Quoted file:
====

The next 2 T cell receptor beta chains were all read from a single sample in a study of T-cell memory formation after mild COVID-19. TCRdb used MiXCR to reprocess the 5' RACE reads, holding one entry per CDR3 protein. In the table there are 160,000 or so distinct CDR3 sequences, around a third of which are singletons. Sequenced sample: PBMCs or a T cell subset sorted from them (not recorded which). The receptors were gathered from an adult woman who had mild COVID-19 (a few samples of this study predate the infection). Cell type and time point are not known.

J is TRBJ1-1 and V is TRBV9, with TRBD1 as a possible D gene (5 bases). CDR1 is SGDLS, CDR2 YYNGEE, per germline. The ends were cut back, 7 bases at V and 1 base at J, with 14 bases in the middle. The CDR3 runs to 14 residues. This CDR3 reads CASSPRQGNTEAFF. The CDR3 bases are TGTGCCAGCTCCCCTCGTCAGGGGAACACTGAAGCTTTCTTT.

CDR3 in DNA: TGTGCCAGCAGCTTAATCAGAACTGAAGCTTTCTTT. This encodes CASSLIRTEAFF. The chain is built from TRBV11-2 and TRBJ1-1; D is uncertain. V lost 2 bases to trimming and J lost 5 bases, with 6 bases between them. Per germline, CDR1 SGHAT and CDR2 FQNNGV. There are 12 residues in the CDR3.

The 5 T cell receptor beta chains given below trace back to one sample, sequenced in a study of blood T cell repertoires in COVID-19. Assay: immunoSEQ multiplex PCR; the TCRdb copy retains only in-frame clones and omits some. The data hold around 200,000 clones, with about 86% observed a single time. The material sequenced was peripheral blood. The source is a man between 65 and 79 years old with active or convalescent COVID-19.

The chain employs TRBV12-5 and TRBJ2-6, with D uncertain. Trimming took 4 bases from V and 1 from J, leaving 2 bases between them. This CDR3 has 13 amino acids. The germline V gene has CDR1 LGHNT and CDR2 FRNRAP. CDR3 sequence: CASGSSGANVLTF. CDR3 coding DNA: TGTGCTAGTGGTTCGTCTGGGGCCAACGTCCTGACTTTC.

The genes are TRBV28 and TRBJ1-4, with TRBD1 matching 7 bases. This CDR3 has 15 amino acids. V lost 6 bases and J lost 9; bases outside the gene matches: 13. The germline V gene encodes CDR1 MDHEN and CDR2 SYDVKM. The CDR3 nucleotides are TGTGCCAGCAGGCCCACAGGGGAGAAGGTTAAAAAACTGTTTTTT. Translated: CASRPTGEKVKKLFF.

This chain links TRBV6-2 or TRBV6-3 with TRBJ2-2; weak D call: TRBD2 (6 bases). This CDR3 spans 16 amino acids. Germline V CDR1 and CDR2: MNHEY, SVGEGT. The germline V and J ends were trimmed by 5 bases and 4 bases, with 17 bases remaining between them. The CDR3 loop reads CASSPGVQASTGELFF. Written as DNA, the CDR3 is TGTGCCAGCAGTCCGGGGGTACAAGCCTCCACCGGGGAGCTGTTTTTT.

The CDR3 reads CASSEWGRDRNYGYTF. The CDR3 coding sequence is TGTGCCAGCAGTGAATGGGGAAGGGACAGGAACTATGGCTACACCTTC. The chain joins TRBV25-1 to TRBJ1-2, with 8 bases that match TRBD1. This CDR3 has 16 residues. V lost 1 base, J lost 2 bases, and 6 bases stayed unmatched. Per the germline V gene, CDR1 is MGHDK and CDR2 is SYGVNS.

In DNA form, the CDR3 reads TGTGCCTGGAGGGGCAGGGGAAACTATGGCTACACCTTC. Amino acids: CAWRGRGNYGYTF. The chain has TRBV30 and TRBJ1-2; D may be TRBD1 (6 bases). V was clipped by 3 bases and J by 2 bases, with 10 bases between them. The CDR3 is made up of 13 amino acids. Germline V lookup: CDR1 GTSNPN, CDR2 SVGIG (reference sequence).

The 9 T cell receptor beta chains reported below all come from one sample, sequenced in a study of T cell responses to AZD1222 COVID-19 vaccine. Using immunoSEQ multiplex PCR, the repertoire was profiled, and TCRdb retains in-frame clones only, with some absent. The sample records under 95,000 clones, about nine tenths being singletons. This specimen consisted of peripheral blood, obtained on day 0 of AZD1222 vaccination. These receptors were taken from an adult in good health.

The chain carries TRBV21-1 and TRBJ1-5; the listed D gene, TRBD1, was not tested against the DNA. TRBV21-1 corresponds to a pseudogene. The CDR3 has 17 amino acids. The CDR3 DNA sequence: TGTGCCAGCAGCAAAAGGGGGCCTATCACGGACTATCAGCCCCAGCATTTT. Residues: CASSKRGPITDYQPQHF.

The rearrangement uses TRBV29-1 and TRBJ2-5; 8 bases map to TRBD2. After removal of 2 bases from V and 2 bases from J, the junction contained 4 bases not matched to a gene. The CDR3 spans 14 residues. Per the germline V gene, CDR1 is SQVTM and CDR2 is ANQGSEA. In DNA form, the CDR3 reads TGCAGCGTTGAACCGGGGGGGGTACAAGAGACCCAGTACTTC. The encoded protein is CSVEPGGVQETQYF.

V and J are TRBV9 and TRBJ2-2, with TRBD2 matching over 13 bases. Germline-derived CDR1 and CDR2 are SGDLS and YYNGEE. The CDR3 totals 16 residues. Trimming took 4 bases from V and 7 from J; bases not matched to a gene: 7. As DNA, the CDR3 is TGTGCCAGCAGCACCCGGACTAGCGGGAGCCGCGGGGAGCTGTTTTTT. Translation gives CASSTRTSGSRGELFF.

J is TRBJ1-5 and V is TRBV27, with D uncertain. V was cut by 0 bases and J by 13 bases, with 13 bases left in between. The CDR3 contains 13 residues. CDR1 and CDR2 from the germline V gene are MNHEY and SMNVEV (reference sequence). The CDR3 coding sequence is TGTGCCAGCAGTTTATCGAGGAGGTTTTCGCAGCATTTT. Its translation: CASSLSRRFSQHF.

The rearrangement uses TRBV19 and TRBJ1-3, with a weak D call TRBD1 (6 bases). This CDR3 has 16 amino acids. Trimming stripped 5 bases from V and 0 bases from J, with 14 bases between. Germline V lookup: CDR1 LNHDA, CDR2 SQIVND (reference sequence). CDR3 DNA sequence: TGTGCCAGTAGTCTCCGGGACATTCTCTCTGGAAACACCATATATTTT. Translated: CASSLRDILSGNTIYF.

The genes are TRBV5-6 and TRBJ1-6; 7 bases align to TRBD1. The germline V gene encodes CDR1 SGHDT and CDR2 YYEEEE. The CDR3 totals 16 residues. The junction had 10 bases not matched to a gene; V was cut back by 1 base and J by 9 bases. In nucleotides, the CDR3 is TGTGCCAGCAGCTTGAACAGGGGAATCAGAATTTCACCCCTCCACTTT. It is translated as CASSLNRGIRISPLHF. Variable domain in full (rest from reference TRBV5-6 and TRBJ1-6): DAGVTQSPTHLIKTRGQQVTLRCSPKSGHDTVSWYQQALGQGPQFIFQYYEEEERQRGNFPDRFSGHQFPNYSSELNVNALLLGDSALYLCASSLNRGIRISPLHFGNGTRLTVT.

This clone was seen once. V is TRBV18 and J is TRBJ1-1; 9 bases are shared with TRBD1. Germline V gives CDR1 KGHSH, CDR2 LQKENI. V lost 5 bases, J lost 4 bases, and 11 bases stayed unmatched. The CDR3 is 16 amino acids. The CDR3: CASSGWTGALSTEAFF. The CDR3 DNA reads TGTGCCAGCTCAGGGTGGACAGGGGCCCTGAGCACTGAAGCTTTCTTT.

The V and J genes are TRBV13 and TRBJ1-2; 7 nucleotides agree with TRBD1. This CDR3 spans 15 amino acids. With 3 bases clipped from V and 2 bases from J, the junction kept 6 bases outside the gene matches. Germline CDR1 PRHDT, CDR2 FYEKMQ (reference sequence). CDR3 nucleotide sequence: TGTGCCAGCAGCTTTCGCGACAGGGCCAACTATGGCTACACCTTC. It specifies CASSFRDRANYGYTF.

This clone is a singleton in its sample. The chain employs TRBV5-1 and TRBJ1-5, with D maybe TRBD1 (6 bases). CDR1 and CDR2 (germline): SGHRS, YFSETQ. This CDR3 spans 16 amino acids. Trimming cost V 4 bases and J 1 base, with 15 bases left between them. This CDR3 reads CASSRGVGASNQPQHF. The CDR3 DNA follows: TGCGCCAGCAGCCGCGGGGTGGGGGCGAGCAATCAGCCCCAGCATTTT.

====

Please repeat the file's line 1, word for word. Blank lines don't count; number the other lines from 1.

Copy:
The next 2 T cell receptor beta chains were all read from a single sample in a study of T-cell memory formation after mild COVID-19. TCRdb used MiXCR to reprocess the 5' RACE reads, holding one entry per CDR3 protein. In the table there are 160,000 or so distinct CDR3 sequences, around a third of which are singletons. Sequenced sample: PBMCs or a T cell subset sorted from them (not recorded which). The receptors were gathered from an adult woman who had mild COVID-19 (a few samples of this study predate the infection). Cell type and time point are not known.